That photography has been used to both illuminate the viewer to the views of both sides of the racism divide does not legitimize nor demonise the use of a camera and photography. The camera is a mere tool, much like the broom in the above photographers, and can be used to deliver the intent of the photographer. The broom however can be both utilitarian and emblematic as both these images show. Shackled and unburdened, much in the same way that subjugated workers have been depicted in the fight against poverty and class, these twin images are equally powerful. Whilst thirty years isn’t long in terms of the struggle for emancipation, already several centuries old, it’s proximity to contemporary events is a sharp reminder of the distance still to travel. The Americans have elected a non-white person to the White House as “President of the Free World”, but with something like 60% of of the prison population either African American or Hispanic, one ponders on the notion of free – see here. Progress is being made, painfully slow in some areas in the West, whilst other territories seem to be on the decline. The current economic climate will fuel the debates on the questions of immigration, on colour and their twin effects on the ‘well-being’ of the ‘natural’ citizens on whichever country they inhabit. I am always surprised at the irony of these positions especially in the USA given their treatment of the native Americans.

My own Damascus moment occurred from when my father made his proclamation, one so startlingly and unequivocally stark that my mind was set from then on. His views on race had never been aired before, his views on socialism were clear – his support for the class struggle had been stated many times. His statement on colour had the benefit of brevity it was clear and concise; on the matter of one of my sister’s romantic involvement with a chap of West Indian descent – he would personally set all the ‘blacks’ up against a wall and shoot them all. She was fourteen.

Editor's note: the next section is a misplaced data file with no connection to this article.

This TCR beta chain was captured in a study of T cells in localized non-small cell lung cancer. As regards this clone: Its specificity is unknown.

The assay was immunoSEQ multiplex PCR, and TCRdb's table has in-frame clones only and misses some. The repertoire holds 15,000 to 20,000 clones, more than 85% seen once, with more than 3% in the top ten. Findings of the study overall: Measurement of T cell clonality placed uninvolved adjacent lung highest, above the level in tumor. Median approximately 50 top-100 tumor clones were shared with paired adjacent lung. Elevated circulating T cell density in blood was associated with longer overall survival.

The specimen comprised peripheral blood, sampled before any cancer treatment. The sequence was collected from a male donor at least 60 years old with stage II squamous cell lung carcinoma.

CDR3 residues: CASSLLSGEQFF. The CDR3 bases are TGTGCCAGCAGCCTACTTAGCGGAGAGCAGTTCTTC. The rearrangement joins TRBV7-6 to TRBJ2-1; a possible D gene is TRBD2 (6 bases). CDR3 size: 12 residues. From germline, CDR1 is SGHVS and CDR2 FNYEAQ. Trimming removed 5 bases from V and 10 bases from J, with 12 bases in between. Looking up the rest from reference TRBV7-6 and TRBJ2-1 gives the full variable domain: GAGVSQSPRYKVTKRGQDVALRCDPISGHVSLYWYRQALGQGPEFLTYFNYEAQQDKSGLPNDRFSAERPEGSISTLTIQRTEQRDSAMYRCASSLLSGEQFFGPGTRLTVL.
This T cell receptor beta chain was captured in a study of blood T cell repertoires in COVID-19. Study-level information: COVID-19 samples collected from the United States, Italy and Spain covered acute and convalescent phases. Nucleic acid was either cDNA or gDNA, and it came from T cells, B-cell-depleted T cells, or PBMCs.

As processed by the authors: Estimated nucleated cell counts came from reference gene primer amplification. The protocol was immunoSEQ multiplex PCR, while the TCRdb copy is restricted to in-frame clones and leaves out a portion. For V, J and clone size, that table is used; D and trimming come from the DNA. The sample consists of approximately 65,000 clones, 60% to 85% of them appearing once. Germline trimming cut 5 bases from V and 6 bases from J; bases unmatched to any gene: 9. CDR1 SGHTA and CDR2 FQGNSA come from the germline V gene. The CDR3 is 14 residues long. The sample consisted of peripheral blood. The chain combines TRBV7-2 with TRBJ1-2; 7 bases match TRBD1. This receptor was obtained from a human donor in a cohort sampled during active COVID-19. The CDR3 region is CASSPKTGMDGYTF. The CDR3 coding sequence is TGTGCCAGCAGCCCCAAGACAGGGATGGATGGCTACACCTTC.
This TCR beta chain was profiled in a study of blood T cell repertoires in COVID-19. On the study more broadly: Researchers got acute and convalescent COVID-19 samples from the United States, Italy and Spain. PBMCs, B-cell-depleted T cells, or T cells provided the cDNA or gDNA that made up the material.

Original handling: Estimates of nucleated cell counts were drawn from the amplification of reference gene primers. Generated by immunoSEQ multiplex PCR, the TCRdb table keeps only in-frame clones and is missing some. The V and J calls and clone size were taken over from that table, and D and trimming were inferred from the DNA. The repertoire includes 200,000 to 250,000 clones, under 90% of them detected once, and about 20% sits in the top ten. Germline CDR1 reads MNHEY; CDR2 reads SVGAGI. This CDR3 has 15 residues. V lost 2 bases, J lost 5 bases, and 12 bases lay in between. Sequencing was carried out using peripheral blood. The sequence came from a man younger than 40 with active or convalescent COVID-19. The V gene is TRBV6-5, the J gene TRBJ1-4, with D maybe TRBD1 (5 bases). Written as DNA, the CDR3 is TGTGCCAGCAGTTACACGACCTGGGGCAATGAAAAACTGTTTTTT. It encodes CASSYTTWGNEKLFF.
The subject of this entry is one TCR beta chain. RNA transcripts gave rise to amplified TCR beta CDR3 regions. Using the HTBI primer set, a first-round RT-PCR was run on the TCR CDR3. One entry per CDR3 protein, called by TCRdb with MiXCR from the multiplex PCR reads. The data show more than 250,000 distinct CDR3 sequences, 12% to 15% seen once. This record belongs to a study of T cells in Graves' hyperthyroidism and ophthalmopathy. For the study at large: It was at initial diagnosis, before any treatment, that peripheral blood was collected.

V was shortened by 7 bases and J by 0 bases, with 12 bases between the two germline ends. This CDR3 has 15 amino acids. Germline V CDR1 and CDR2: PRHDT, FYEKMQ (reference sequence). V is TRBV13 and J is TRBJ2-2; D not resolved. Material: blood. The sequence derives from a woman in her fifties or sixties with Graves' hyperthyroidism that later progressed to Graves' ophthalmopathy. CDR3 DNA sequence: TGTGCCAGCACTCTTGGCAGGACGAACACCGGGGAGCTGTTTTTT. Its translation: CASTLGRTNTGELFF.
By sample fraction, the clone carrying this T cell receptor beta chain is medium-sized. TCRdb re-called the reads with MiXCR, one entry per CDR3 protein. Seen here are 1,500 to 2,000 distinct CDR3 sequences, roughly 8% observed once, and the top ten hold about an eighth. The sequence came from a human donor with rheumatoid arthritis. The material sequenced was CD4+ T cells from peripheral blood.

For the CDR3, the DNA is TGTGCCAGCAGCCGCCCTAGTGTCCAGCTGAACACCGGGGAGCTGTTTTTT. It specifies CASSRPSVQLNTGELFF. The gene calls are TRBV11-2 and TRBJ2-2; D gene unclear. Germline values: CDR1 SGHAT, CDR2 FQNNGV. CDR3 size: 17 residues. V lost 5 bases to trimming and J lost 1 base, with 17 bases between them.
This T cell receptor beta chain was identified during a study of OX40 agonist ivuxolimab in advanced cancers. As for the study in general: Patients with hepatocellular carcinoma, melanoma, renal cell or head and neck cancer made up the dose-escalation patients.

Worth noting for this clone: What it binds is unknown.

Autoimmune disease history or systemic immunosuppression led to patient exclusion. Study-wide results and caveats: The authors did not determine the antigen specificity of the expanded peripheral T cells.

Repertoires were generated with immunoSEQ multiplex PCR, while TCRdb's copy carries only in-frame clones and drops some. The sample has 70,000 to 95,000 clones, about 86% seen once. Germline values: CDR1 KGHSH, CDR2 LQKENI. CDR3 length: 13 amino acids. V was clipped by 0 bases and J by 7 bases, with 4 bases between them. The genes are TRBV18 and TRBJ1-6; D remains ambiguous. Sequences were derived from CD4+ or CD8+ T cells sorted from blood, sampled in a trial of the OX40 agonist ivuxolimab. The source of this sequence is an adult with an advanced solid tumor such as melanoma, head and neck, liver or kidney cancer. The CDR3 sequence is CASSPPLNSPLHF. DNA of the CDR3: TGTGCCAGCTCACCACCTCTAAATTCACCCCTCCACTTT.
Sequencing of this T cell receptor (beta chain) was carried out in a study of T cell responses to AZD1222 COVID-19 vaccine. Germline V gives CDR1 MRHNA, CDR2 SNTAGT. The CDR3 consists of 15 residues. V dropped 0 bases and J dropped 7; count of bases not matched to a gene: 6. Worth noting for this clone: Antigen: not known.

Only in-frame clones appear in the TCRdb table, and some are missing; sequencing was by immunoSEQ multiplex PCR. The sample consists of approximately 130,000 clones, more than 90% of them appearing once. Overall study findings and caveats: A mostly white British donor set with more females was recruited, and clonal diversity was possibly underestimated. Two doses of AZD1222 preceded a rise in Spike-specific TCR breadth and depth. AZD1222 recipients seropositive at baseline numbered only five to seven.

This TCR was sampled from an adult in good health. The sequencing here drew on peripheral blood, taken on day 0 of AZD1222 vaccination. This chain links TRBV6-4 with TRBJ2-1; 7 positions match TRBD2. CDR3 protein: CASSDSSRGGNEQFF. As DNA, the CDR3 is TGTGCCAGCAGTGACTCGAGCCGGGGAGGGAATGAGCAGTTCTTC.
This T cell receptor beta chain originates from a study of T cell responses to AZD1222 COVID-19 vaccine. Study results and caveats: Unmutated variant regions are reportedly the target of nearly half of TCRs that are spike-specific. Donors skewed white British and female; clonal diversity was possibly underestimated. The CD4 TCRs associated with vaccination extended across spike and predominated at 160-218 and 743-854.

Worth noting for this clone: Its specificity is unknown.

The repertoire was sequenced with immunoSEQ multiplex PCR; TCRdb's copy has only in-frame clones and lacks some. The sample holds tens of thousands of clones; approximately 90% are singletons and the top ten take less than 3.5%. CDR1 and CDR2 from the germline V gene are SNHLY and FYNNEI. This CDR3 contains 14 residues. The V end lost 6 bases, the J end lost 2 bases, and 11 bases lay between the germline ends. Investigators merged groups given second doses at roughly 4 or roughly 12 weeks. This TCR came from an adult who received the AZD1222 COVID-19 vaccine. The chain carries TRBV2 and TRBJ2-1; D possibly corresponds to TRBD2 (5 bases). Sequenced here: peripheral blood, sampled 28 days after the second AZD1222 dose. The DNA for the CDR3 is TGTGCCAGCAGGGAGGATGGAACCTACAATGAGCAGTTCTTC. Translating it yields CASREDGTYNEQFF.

Because my father hadn’t spoken previously about his views on race, I wasn’t aware not only that my he had these views, but whatever thoughts I had were fixed from that moment and that if he had ever thought to try and teach me, he was bound to fail, as he had failed me on so many other issues. Oscar Hammerstein’s words have more than a ring of truth about them, I can’t believe that prejudice is a naturally occurring phenomena,that it is hereditary; these thoughts must be implanted. Galton’s work in the nineteenth century to typecast peoples into racial stereotypes did inform vast swathes of peoples in the late nineteenth and early twentieth centuries; this work was used to educate successive generations from the Nazis to the National Front about the supposed inadequacies and malevolence of difference; it will take a herculean effort to right those wrongs. I feel though the weight of a guilty conscience on my shoulders. I feel that because I took a contrarion’s position to that of my Father’s and also those of mine and successive generations that have that prejudice, that I share that blame on their behalf. I find it difficult to shake off that feeling, as much as I feel the blame for child abuse and the way in which women have been treated – but more on that later in the course. Looking back on my childhood it is now difficult to believe how institutionalised the racism was, and, sadly, how indeed it still is.

 

p.s. update after I found this image and piece by the photographer Alicia Bruce which I think is an interesting take